The film follows a woman's fight and survival amid the vicissitudes of life and the cruelty of society.
BELLE OF THE NINETIES (1934):
Ruby Carter is the beautiful Vaudeville star and headliner at a nightclub in St. Louis in the early 1890s. She's romantically involved with the Tiger Kid, a prizefighter. To get the preoccupied Tiger Kid to focus on his training, his trainer arranges for another boxer to give the impression that Ruby's been unfaithful to Tiger. Heartbroken, the Tiger Kid sends her a breakup letter. Ruby's manager convinces her to take a high-paying contract for a residency at the Sensation House in New Orleans, where the owner, Ace Lamont, installs Ruby in the suite adjacent to his own. She quickly makes a name for herself, drawing numerous fans and suitors, receiving a diamond necklace from one of them. Lamont is also attracted to her, but resents her wealthy suitors, as they prevent him from controlling her.
BIG TIME OR BUST (1933):
Jimmy Kane is a high diver in a carnival, with his wife, Betty Roberts, as his assistant. When the carnival closes, he decides to travel to New York City and attempt to make it in the big time. However, when they arrive in the city, Kane struggles to get into a show which takes advantage of his diving skills. To make ends meet, Betty takes a position as a singer in a nightclub. She attracts the attention of a handsome playboy, John Hammond. Hammond convinces a theatrical producer to cast her in his next Broadway musical, in which she becomes a huge success. As Betty's career takes off, Kane becomes more and more hurt and resentful that they are living off of her earnings.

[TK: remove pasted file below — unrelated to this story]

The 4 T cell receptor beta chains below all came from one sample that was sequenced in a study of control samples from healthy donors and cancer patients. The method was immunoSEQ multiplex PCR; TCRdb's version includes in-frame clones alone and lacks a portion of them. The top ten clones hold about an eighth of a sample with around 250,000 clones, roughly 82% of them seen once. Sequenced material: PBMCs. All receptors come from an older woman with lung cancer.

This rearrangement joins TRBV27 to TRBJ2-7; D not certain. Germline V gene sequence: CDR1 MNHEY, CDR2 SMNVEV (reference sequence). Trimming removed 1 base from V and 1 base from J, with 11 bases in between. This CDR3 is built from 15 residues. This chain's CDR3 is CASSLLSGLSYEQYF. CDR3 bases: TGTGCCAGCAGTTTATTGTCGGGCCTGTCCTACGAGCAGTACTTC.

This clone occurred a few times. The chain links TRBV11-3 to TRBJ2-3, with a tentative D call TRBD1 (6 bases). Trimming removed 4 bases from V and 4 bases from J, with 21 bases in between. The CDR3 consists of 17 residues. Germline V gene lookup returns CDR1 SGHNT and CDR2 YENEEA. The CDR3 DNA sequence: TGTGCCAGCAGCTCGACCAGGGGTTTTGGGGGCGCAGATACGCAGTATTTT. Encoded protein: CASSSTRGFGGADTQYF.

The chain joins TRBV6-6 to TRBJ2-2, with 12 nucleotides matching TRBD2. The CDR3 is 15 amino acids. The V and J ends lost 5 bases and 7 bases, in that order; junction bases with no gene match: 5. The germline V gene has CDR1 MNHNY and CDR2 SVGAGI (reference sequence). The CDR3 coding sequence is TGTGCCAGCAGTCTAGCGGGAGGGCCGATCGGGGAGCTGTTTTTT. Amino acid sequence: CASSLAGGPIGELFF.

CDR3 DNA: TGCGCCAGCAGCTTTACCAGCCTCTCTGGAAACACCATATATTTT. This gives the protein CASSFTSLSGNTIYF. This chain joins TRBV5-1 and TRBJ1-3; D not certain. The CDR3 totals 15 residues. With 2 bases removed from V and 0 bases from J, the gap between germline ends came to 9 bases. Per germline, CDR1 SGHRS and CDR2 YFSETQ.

MOVIE CRAZY (1932):
Harold Hall, a young man with little or no acting ability, desperately wants to be in the movies. After a mix-up with his application photograph, he gets an offer to have a screen-test and goes off to Hollywood. At the studio, he does everything wrong and causes all sorts of trouble; but he catches the fancy of a beautiful actress, and eventually the studio owner recognizes him as a comic genius.
MEET THE WILD CAT (1940):
One day in Mexico, magazine photographer Ann Larkin is in a museum when she happens to see a man steal a painting. Pursuing and accusing him, she believes the man, Brod Williams, to be a notorious art thief known only as "The Wildcat." Brod brings the stolen painting to Leon Dumeray, a gallery owner. Dumeray recognizes it as stolen property and notifies the police, who place Brod under arrest. Ann comes to visit Brod in jail, but after complying with his request to bring him a pineapple from a local fruit stand, she is shocked to find a gun has been hidden inside it.